Saturday, June 4, 2011

The problem in a nutshell.

Ronald Reagan once said, “Trust, but verify.” Someone sent me these statistics in an e-mail. I trust they are true. If they are not, don’t tell me.

.....Document................................................No. of Words
The Lord’s Prayer........................................................66
The Ten Commandments...........................................179
The Gettysburg Address............................................286
The Declaration of Independence...........................1,300
The U.S. Constitution with 27 Amendments...........7,818
U.S. Government regulations on the sale of
.....cabbage...........................................................26,911

8 comments:

Putz said...

where can i get all that information on cabbage???????i just love cabbage

DanThoms said...

Fact check. http://www.snopes.com/language/document/cabbage.asp

rhymeswithplague said...

Putz, see my next post.

Dan, thank you for clearing that up! And thank you for commenting on my blog, too. I don't think I have seen you here before.

Carolina said...

As long as the problem fits in a nutshell, it can't be a huge problem. Unless it is a coconutshell. Hmm...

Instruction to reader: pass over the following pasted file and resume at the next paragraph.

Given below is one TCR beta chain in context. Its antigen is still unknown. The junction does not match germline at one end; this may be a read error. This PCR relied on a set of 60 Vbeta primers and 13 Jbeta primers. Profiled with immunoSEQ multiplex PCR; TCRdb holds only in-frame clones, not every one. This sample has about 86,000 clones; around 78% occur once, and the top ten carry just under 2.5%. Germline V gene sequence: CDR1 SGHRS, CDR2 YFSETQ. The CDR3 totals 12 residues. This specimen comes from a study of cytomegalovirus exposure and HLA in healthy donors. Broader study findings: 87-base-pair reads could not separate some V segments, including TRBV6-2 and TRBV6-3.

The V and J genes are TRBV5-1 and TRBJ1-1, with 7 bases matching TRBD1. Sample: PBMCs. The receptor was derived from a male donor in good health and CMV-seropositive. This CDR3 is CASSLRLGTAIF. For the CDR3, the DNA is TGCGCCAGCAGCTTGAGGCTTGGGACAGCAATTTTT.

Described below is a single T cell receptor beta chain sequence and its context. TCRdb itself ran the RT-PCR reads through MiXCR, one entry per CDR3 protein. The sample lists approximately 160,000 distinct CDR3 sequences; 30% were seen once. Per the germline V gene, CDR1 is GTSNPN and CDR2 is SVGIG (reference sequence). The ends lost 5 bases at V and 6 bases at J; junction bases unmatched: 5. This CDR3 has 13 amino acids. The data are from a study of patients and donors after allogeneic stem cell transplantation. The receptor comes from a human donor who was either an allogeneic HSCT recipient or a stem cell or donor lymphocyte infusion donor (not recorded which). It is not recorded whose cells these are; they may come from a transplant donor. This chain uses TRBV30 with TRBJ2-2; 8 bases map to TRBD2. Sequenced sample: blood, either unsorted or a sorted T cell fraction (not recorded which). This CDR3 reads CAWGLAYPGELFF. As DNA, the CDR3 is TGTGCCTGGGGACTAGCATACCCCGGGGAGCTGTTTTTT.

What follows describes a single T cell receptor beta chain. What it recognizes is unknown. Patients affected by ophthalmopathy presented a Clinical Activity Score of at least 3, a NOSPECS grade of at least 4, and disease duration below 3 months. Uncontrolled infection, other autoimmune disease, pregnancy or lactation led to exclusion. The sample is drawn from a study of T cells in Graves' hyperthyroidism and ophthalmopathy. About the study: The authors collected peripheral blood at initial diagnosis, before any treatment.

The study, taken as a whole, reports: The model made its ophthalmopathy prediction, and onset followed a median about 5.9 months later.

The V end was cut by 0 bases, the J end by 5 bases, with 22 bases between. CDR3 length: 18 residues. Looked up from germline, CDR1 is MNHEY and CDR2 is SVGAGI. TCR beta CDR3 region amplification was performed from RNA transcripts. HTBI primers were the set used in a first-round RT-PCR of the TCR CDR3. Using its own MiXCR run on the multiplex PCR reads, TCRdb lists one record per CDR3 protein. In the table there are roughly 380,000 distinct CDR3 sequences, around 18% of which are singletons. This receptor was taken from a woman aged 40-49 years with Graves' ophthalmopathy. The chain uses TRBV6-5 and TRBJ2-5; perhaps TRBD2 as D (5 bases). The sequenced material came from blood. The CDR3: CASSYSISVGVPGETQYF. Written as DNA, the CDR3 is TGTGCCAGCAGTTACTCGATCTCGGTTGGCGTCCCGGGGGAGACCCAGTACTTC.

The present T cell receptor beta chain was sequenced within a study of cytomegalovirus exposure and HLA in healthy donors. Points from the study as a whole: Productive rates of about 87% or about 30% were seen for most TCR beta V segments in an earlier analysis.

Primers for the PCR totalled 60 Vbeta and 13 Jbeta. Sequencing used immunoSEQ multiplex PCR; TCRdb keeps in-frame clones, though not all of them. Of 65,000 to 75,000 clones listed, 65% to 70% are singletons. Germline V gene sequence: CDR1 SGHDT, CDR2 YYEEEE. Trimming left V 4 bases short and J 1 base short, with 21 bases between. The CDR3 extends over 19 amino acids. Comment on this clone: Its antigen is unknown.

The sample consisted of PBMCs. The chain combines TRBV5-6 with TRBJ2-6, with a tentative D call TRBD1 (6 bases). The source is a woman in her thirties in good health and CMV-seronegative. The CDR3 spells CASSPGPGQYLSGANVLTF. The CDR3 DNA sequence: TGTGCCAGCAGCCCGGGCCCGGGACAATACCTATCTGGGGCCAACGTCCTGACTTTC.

So can we conclude from these statistics that the importance of what's being written isn't directly linked to the number of words used to convey the message?

Theanne and Baron said...

I hadn't realized cabbage was such an interesting topic...I guess when those within the beltway get a hold of something they like to word it to death! I totally agree with Carolina!

rhymeswithplague said...

Carolina, your conclusion rates an A+ in my book.

Theanne (and Baron), you ain't seen nothin' yet. Stay tuned.

rhymeswithplague said...

P.S. to Carolina et al, we could also conclude that William Strunk (of Elements of Style fame) was correct when he said:

"Vigorous writing is concise. A sentence should contain no unnecessary words, a paragraph no unnecessary sentences, for the same reason that a drawing should have no unnecessary lines and a machine no unnecessary parts. This requires not that the writer make all his sentences short, or that he avoid all detail and treat his subjects only in outline, but that every word tell."

E.B. White called that passage "63 words that could change the world."

Carolina said...

Hooray for William Strunk! Great minds think alike ;-)